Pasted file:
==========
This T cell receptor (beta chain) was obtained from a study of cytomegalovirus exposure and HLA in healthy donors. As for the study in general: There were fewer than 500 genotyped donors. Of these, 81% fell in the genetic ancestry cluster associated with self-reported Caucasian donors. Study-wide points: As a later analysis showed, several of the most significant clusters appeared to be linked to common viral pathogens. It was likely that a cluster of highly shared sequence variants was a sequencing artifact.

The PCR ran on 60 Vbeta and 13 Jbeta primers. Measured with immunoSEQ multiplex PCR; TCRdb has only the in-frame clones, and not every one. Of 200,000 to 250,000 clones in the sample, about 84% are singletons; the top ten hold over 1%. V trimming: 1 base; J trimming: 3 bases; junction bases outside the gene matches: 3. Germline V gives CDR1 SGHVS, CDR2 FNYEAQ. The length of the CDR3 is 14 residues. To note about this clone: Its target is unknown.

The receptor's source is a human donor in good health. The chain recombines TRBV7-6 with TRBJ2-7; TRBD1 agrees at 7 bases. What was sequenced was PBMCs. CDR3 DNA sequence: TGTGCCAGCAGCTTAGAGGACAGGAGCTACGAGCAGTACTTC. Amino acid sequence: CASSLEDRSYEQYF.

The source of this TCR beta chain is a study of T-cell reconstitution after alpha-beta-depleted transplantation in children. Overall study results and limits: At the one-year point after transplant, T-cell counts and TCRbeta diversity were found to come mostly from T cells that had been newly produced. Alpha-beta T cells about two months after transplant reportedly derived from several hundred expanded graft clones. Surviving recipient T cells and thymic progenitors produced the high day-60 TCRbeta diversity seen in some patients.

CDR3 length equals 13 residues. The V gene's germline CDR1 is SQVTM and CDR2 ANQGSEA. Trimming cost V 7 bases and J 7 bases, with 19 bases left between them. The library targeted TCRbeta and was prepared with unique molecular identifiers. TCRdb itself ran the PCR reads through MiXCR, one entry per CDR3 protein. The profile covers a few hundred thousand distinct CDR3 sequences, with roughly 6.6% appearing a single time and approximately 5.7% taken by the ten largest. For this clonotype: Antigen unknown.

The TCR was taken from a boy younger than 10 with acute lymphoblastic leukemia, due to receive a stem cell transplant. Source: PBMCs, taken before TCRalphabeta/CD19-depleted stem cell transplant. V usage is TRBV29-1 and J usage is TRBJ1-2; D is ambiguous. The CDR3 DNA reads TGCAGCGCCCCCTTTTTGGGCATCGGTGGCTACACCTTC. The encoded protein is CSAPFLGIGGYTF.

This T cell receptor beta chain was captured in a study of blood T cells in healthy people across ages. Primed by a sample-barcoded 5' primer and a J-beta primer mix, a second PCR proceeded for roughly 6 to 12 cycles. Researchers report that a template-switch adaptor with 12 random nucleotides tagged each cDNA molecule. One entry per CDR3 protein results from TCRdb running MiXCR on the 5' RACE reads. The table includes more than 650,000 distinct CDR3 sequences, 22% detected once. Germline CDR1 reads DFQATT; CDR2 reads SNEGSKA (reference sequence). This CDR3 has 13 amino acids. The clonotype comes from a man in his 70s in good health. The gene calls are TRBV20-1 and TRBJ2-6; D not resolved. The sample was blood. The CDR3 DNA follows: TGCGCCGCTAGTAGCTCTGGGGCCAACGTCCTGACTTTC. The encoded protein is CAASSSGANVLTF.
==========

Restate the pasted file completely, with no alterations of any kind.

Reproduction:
This T cell receptor (beta chain) was obtained from a study of cytomegalovirus exposure and HLA in healthy donors. As for the study in general: There were fewer than 500 genotyped donors. Of these, 81% fell in the genetic ancestry cluster associated with self-reported Caucasian donors. Study-wide points: As a later analysis showed, several of the most significant clusters appeared to be linked to common viral pathogens. It was likely that a cluster of highly shared sequence variants was a sequencing artifact.

The PCR ran on 60 Vbeta and 13 Jbeta primers. Measured with immunoSEQ multiplex PCR; TCRdb has only the in-frame clones, and not every one. Of 200,000 to 250,000 clones in the sample, about 84% are singletons; the top ten hold over 1%. V trimming: 1 base; J trimming: 3 bases; junction bases outside the gene matches: 3. Germline V gives CDR1 SGHVS, CDR2 FNYEAQ. The length of the CDR3 is 14 residues. To note about this clone: Its target is unknown.

The receptor's source is a human donor in good health. The chain recombines TRBV7-6 with TRBJ2-7; TRBD1 agrees at 7 bases. What was sequenced was PBMCs. CDR3 DNA sequence: TGTGCCAGCAGCTTAGAGGACAGGAGCTACGAGCAGTACTTC. Amino acid sequence: CASSLEDRSYEQYF.

The source of this TCR beta chain is a study of T-cell reconstitution after alpha-beta-depleted transplantation in children. Overall study results and limits: At the one-year point after transplant, T-cell counts and TCRbeta diversity were found to come mostly from T cells that had been newly produced. Alpha-beta T cells about two months after transplant reportedly derived from several hundred expanded graft clones. Surviving recipient T cells and thymic progenitors produced the high day-60 TCRbeta diversity seen in some patients.

CDR3 length equals 13 residues. The V gene's germline CDR1 is SQVTM and CDR2 ANQGSEA. Trimming cost V 7 bases and J 7 bases, with 19 bases left between them. The library targeted TCRbeta and was prepared with unique molecular identifiers. TCRdb itself ran the PCR reads through MiXCR, one entry per CDR3 protein. The profile covers a few hundred thousand distinct CDR3 sequences, with roughly 6.6% appearing a single time and approximately 5.7% taken by the ten largest. For this clonotype: Antigen unknown.

The TCR was taken from a boy younger than 10 with acute lymphoblastic leukemia, due to receive a stem cell transplant. Source: PBMCs, taken before TCRalphabeta/CD19-depleted stem cell transplant. V usage is TRBV29-1 and J usage is TRBJ1-2; D is ambiguous. The CDR3 DNA reads TGCAGCGCCCCCTTTTTGGGCATCGGTGGCTACACCTTC. The encoded protein is CSAPFLGIGGYTF.

This T cell receptor beta chain was captured in a study of blood T cells in healthy people across ages. Primed by a sample-barcoded 5' primer and a J-beta primer mix, a second PCR proceeded for roughly 6 to 12 cycles. Researchers report that a template-switch adaptor with 12 random nucleotides tagged each cDNA molecule. One entry per CDR3 protein results from TCRdb running MiXCR on the 5' RACE reads. The table includes more than 650,000 distinct CDR3 sequences, 22% detected once. Germline CDR1 reads DFQATT; CDR2 reads SNEGSKA (reference sequence). This CDR3 has 13 amino acids. The clonotype comes from a man in his 70s in good health. The gene calls are TRBV20-1 and TRBJ2-6; D not resolved. The sample was blood. The CDR3 DNA follows: TGCGCCGCTAGTAGCTCTGGGGCCAACGTCCTGACTTTC. The encoded protein is CAASSSGANVLTF.